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Motivation and Emotion

開催日 2014/9/12
時間 14:00 - 15:00
会場 Poster / Exhibition(Event Hall B)

Effect of social buffering on fear extinction in male rats

  • P2-218
  • 三上 香織 / Kaori Mikami:1 清川 泰志 / Yasushi Kiyokawa:1 武内 ゆかり / Yukari Takeuchi:1 森 裕司 / Yuji Mori:1 
  • 1:東京大院・農・獣医動物行動学 / Lab of Vet Etholo, Univ of Tokyo, Tokyo, Japan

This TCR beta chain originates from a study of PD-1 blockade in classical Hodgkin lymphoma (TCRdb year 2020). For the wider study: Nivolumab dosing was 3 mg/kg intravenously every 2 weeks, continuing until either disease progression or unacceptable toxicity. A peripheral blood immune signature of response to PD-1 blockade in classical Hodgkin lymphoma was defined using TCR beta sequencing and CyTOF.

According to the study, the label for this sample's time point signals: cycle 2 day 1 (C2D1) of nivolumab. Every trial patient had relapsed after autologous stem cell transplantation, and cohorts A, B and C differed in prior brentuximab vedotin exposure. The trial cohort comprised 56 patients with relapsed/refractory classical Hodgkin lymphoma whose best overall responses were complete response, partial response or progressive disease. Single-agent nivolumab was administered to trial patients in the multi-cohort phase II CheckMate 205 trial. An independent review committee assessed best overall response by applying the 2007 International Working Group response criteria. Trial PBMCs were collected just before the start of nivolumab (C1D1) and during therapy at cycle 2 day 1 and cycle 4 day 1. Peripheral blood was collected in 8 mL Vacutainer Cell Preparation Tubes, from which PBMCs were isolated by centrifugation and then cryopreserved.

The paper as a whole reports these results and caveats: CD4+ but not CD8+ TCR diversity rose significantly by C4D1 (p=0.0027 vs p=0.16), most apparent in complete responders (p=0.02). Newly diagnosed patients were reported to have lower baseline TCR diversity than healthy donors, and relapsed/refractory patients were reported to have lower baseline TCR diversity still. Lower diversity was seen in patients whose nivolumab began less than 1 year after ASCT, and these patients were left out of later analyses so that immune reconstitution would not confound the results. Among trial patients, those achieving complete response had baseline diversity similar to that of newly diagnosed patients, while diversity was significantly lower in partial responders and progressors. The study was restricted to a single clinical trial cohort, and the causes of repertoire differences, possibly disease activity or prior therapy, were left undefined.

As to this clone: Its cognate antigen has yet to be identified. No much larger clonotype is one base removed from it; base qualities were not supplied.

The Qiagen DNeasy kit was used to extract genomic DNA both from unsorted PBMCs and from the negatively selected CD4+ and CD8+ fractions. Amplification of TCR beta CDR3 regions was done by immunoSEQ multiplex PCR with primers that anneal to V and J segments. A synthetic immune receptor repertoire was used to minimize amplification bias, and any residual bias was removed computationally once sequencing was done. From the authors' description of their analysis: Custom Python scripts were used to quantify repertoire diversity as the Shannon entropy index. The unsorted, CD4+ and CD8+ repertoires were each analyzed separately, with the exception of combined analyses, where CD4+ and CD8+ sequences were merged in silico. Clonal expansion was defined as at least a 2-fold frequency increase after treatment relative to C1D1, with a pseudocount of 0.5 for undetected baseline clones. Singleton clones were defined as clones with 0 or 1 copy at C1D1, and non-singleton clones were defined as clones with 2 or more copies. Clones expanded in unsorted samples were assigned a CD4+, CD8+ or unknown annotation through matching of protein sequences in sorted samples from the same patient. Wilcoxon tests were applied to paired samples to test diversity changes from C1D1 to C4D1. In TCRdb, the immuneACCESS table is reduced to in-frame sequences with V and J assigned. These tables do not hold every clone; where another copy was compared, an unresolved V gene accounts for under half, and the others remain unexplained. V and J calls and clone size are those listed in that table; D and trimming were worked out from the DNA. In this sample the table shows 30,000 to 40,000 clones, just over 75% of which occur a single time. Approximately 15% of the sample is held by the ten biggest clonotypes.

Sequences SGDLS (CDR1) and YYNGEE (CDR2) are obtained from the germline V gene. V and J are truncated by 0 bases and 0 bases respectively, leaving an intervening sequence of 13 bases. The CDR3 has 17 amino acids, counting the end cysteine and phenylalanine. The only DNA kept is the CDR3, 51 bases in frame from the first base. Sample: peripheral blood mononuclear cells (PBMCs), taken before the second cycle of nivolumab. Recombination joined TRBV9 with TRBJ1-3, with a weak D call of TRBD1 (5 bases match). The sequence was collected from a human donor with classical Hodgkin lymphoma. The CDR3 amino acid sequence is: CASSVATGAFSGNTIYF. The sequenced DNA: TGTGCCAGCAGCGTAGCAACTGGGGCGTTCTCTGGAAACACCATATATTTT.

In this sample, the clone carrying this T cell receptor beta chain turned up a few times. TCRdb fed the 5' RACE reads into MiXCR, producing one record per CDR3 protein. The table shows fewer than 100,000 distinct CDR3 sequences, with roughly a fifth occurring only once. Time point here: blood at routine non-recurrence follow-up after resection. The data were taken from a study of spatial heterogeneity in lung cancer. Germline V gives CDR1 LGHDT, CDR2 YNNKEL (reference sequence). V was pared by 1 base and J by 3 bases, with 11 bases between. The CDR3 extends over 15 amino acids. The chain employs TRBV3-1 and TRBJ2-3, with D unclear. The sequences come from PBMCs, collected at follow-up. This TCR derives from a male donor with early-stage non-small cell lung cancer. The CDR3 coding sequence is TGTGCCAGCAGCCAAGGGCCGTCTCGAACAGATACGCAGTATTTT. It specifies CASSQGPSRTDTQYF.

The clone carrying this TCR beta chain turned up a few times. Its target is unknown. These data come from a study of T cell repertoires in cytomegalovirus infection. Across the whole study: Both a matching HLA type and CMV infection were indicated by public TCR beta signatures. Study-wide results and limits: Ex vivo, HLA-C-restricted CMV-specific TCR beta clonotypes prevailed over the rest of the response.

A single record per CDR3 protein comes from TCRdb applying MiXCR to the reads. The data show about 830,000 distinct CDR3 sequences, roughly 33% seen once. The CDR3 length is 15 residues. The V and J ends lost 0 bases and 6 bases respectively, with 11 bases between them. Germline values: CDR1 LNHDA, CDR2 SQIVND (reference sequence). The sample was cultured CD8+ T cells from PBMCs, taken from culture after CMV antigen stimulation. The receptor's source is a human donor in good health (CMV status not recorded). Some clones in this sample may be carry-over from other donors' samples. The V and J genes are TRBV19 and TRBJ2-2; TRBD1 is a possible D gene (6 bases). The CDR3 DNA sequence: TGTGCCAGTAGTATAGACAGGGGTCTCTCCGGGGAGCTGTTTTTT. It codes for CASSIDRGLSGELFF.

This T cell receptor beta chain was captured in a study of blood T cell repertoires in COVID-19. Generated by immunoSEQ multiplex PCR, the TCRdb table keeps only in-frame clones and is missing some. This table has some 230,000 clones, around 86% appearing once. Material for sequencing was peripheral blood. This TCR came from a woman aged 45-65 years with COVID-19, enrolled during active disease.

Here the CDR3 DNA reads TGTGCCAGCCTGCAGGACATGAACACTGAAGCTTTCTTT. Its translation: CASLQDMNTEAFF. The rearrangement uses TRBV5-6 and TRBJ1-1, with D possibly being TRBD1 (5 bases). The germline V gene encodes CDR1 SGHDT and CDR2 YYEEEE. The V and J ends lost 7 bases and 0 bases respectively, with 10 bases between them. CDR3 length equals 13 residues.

In the fear extinction, fear responses to the conditioned stimulus (CS) are decreased after extinction training. The stress during extinction training appears to be one of the factors that affect the efficacy of extinction training. We have reported in male rats that the presence of a conspecific (associate) induce "social buffering" and mitigate stress responses to the CS. Based on these findings, we have hypothesized that social buffering during the extinction training enhances the efficacy of extinction training. To examine this hypothesis all the subjects received 7 repetitions of a 3-sec tone (8kHz, 70dB) that terminated concurrently with a 0.5-sec foot shock (0.55mA) during the conditioning procedure on day 1. On day 2, the subject of the alone-training group was placed in a test box and underwent the extinction training during which only the CS was presented 24 times at random intervals varying from 1 to 2-min. In addition, we prepared the alone-non-training group that was kept in the test box for the same period but never exposed to the CS. The subjects of the social-training and social-non-training groups were treated in a similar manner with one exception that they were placed in the test box with a non-conditioned associate. On day 3, the subject of each group was placed in the test box alone and was exposed to the CS twice. The ratio of freezing during the first 20-sec after the onset of each CS was calculated and expressed as the average of two responses. On day 1, the conditioning procedure increased the intensity of freezing to the CS. However, on day 2, the freezing of the alone-training group was gradually decreased during extinction training, and social buffering suppressed the freezing throughout the training in the social-training group. On day 3, the freezing of the alone-training group was equivalent with those of the alone-non-training group, suggesting that extinction training conducted in this study was not sufficient to suppress freezing on day 3, whereas freezing of the social-training group was decreased as compared to those of the social-non-training group. These results suggest that social buffering enhances the efficacy of extinction training.

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